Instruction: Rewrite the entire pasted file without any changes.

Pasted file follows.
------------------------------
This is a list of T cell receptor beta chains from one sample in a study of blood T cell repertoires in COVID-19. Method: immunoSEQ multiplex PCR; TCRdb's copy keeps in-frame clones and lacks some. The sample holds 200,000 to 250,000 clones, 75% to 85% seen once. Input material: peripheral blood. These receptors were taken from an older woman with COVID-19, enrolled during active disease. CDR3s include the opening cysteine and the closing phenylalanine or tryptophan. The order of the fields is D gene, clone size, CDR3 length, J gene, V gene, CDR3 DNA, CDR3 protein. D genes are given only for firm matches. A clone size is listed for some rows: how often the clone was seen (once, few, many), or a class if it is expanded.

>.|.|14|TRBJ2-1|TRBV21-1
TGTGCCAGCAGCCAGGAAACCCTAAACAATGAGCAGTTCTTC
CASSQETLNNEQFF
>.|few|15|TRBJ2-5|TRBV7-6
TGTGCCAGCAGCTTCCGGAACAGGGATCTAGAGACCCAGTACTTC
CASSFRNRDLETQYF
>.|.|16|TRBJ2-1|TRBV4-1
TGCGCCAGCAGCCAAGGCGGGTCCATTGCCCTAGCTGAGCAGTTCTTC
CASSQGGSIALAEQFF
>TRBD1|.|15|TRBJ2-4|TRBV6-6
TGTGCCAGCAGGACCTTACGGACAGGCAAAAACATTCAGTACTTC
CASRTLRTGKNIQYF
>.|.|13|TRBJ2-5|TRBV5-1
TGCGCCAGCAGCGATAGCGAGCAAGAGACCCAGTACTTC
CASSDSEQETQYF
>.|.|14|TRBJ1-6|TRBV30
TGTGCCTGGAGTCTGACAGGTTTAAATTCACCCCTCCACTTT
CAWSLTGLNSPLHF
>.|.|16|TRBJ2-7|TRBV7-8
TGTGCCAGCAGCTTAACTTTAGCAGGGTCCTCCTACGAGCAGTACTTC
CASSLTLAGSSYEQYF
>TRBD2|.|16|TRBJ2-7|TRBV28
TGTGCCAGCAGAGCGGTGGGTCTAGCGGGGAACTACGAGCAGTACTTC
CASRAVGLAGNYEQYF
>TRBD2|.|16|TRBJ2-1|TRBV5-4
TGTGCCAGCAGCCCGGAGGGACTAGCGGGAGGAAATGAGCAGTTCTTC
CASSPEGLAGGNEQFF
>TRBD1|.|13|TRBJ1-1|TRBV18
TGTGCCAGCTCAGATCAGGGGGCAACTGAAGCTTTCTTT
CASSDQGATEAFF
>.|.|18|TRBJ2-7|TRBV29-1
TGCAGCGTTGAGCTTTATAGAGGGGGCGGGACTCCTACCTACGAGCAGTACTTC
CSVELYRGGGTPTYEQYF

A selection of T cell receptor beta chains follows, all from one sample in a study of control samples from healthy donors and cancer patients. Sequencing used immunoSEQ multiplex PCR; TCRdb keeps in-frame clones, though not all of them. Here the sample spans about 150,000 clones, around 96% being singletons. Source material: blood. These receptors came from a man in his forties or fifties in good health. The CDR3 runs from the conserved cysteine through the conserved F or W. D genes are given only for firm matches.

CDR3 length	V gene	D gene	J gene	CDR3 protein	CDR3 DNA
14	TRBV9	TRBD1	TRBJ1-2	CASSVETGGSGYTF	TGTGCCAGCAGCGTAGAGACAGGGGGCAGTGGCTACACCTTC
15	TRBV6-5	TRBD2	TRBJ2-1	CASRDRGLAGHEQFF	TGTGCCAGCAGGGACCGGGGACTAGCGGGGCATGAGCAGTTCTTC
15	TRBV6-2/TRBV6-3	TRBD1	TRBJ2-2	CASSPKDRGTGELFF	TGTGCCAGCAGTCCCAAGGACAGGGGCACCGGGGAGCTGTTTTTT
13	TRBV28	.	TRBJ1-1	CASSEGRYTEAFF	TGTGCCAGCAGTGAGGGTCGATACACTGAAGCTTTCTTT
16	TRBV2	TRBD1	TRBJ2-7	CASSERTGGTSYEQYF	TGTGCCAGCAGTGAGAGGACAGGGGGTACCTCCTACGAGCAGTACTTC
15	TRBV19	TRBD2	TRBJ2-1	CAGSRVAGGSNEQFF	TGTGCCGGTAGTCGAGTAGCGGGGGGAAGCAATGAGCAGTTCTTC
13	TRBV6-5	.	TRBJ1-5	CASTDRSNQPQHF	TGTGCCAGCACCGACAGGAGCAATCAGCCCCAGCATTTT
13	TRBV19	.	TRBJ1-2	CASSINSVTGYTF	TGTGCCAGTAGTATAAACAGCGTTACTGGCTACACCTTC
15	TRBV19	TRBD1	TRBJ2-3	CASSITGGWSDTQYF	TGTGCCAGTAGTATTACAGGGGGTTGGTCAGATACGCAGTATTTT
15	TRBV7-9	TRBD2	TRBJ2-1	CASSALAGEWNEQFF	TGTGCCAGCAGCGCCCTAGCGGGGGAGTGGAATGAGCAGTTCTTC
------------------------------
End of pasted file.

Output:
This is a list of T cell receptor beta chains from one sample in a study of blood T cell repertoires in COVID-19. Method: immunoSEQ multiplex PCR; TCRdb's copy keeps in-frame clones and lacks some. The sample holds 200,000 to 250,000 clones, 75% to 85% seen once. Input material: peripheral blood. These receptors were taken from an older woman with COVID-19, enrolled during active disease. CDR3s include the opening cysteine and the closing phenylalanine or tryptophan. The order of the fields is D gene, clone size, CDR3 length, J gene, V gene, CDR3 DNA, CDR3 protein. D genes are given only for firm matches. A clone size is listed for some rows: how often the clone was seen (once, few, many), or a class if it is expanded.

>.|.|14|TRBJ2-1|TRBV21-1
TGTGCCAGCAGCCAGGAAACCCTAAACAATGAGCAGTTCTTC
CASSQETLNNEQFF
>.|few|15|TRBJ2-5|TRBV7-6
TGTGCCAGCAGCTTCCGGAACAGGGATCTAGAGACCCAGTACTTC
CASSFRNRDLETQYF
>.|.|16|TRBJ2-1|TRBV4-1
TGCGCCAGCAGCCAAGGCGGGTCCATTGCCCTAGCTGAGCAGTTCTTC
CASSQGGSIALAEQFF
>TRBD1|.|15|TRBJ2-4|TRBV6-6
TGTGCCAGCAGGACCTTACGGACAGGCAAAAACATTCAGTACTTC
CASRTLRTGKNIQYF
>.|.|13|TRBJ2-5|TRBV5-1
TGCGCCAGCAGCGATAGCGAGCAAGAGACCCAGTACTTC
CASSDSEQETQYF
>.|.|14|TRBJ1-6|TRBV30
TGTGCCTGGAGTCTGACAGGTTTAAATTCACCCCTCCACTTT
CAWSLTGLNSPLHF
>.|.|16|TRBJ2-7|TRBV7-8
TGTGCCAGCAGCTTAACTTTAGCAGGGTCCTCCTACGAGCAGTACTTC
CASSLTLAGSSYEQYF
>TRBD2|.|16|TRBJ2-7|TRBV28
TGTGCCAGCAGAGCGGTGGGTCTAGCGGGGAACTACGAGCAGTACTTC
CASRAVGLAGNYEQYF
>TRBD2|.|16|TRBJ2-1|TRBV5-4
TGTGCCAGCAGCCCGGAGGGACTAGCGGGAGGAAATGAGCAGTTCTTC
CASSPEGLAGGNEQFF
>TRBD1|.|13|TRBJ1-1|TRBV18
TGTGCCAGCTCAGATCAGGGGGCAACTGAAGCTTTCTTT
CASSDQGATEAFF
>.|.|18|TRBJ2-7|TRBV29-1
TGCAGCGTTGAGCTTTATAGAGGGGGCGGGACTCCTACCTACGAGCAGTACTTC
CSVELYRGGGTPTYEQYF

A selection of T cell receptor beta chains follows, all from one sample in a study of control samples from healthy donors and cancer patients. Sequencing used immunoSEQ multiplex PCR; TCRdb keeps in-frame clones, though not all of them. Here the sample spans about 150,000 clones, around 96% being singletons. Source material: blood. These receptors came from a man in his forties or fifties in good health. The CDR3 runs from the conserved cysteine through the conserved F or W. D genes are given only for firm matches.

CDR3 length	V gene	D gene	J gene	CDR3 protein	CDR3 DNA
14	TRBV9	TRBD1	TRBJ1-2	CASSVETGGSGYTF	TGTGCCAGCAGCGTAGAGACAGGGGGCAGTGGCTACACCTTC
15	TRBV6-5	TRBD2	TRBJ2-1	CASRDRGLAGHEQFF	TGTGCCAGCAGGGACCGGGGACTAGCGGGGCATGAGCAGTTCTTC
15	TRBV6-2/TRBV6-3	TRBD1	TRBJ2-2	CASSPKDRGTGELFF	TGTGCCAGCAGTCCCAAGGACAGGGGCACCGGGGAGCTGTTTTTT
13	TRBV28	.	TRBJ1-1	CASSEGRYTEAFF	TGTGCCAGCAGTGAGGGTCGATACACTGAAGCTTTCTTT
16	TRBV2	TRBD1	TRBJ2-7	CASSERTGGTSYEQYF	TGTGCCAGCAGTGAGAGGACAGGGGGTACCTCCTACGAGCAGTACTTC
15	TRBV19	TRBD2	TRBJ2-1	CAGSRVAGGSNEQFF	TGTGCCGGTAGTCGAGTAGCGGGGGGAAGCAATGAGCAGTTCTTC
13	TRBV6-5	.	TRBJ1-5	CASTDRSNQPQHF	TGTGCCAGCACCGACAGGAGCAATCAGCCCCAGCATTTT
13	TRBV19	.	TRBJ1-2	CASSINSVTGYTF	TGTGCCAGTAGTATAAACAGCGTTACTGGCTACACCTTC
15	TRBV19	TRBD1	TRBJ2-3	CASSITGGWSDTQYF	TGTGCCAGTAGTATTACAGGGGGTTGGTCAGATACGCAGTATTTT
15	TRBV7-9	TRBD2	TRBJ2-1	CASSALAGEWNEQFF	TGTGCCAGCAGCGCCCTAGCGGGGGAGTGGAATGAGCAGTTCTTC